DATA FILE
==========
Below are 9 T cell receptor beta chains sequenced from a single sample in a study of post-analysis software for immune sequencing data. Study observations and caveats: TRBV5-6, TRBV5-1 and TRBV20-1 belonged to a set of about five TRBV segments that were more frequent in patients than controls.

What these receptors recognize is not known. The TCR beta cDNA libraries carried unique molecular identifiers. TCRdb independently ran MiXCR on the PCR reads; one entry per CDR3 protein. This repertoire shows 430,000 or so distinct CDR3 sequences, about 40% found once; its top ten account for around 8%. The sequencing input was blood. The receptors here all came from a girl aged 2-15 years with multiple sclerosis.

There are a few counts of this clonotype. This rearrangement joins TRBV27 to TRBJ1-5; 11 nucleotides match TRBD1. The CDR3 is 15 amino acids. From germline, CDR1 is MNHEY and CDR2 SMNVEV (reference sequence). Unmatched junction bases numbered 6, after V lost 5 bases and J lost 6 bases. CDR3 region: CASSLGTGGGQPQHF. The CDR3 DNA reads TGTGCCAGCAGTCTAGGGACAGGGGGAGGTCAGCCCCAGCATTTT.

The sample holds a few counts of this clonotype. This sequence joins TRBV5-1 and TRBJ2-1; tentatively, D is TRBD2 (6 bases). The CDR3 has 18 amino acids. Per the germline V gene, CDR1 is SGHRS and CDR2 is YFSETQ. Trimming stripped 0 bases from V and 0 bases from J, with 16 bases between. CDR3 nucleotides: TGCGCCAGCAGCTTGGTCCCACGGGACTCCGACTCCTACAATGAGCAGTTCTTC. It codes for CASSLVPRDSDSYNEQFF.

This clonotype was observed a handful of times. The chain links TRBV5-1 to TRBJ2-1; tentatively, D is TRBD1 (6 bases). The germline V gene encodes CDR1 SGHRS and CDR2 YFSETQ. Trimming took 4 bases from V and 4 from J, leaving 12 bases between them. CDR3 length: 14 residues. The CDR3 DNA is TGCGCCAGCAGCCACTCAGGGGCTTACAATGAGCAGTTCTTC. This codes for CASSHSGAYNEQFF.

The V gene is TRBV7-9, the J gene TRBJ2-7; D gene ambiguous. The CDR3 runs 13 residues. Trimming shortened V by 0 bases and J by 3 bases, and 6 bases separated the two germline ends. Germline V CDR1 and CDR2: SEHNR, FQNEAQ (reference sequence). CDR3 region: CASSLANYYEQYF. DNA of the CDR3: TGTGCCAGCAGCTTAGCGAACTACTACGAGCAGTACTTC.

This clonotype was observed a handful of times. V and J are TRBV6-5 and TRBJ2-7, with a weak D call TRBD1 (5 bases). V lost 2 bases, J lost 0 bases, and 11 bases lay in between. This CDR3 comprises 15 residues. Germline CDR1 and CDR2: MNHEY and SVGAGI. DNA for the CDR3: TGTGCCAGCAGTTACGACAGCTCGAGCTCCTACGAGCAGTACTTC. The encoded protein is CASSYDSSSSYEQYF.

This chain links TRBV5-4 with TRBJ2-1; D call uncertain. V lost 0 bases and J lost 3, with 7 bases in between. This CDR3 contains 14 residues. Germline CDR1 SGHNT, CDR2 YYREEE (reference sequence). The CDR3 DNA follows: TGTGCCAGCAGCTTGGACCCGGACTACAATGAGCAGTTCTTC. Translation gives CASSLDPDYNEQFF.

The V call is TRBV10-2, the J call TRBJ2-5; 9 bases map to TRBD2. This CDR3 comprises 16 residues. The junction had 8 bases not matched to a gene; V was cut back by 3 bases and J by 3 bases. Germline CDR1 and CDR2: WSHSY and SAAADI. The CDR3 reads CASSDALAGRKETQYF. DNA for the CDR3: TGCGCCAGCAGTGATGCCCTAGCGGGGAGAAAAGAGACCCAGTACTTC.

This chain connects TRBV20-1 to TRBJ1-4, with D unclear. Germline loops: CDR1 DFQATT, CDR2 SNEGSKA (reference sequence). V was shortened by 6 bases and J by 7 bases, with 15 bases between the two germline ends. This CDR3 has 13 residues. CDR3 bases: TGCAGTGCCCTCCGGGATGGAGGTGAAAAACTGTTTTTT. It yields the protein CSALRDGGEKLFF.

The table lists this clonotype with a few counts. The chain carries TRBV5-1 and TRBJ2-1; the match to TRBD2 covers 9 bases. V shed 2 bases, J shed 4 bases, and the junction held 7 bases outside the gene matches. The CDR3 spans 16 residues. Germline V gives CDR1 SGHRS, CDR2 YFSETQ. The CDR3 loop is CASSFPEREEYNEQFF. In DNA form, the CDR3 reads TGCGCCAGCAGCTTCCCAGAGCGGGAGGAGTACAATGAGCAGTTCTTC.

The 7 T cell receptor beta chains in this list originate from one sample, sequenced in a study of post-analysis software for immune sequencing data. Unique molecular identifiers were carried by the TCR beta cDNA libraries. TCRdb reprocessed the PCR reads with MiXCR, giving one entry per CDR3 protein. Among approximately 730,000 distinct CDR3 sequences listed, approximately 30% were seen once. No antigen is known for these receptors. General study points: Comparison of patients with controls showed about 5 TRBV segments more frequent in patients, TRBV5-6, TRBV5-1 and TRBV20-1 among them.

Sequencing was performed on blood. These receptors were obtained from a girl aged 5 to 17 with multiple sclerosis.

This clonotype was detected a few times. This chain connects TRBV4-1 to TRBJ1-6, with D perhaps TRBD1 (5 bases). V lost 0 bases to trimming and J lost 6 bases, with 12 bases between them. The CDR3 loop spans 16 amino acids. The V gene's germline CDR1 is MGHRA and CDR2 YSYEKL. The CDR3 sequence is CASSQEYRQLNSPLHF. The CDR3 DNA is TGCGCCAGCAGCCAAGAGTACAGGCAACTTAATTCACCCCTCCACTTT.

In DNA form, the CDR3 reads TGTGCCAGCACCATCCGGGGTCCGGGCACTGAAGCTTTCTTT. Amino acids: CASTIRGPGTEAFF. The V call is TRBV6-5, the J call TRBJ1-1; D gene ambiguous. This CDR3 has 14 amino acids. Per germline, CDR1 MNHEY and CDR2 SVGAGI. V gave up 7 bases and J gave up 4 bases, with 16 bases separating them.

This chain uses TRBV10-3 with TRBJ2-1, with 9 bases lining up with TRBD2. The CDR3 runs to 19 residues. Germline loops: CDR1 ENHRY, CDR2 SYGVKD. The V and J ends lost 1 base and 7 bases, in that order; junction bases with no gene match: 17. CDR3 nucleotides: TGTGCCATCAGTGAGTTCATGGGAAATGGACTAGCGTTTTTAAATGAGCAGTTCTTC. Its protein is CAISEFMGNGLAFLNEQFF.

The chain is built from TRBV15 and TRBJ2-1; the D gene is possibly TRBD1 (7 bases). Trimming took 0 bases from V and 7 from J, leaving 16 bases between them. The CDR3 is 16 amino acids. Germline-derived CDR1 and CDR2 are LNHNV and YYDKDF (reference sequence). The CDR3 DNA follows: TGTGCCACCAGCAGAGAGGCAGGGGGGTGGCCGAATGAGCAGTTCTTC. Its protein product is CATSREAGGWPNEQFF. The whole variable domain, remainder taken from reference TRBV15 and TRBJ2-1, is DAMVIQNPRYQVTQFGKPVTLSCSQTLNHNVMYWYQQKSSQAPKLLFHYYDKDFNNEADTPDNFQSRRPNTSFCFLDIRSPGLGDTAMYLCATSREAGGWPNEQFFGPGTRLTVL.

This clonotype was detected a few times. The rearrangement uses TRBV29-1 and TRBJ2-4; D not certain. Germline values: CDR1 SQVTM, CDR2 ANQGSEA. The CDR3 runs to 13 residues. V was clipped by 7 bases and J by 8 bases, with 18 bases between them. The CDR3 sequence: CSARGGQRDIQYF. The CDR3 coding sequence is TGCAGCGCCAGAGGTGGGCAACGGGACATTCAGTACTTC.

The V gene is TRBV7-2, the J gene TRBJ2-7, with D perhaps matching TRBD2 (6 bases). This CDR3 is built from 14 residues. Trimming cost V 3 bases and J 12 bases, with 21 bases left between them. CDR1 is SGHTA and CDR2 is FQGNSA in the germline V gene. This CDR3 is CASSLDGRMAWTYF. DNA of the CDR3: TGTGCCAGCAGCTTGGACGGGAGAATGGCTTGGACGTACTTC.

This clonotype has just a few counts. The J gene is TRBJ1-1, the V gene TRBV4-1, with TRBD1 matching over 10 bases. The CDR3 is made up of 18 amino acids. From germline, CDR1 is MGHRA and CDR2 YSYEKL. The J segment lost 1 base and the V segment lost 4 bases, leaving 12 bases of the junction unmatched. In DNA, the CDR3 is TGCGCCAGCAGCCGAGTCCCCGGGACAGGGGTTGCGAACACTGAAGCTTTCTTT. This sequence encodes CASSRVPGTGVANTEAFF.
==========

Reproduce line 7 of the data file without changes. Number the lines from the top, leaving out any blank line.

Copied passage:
This clonotype was observed a handful of times. V and J are TRBV6-5 and TRBJ2-7, with a weak D call TRBD1 (5 bases). V lost 2 bases, J lost 0 bases, and 11 bases lay in between. This CDR3 comprises 15 residues. Germline CDR1 and CDR2: MNHEY and SVGAGI. DNA for the CDR3: TGTGCCAGCAGTTACGACAGCTCGAGCTCCTACGAGCAGTACTTC. The encoded protein is CASSYDSSSSYEQYF.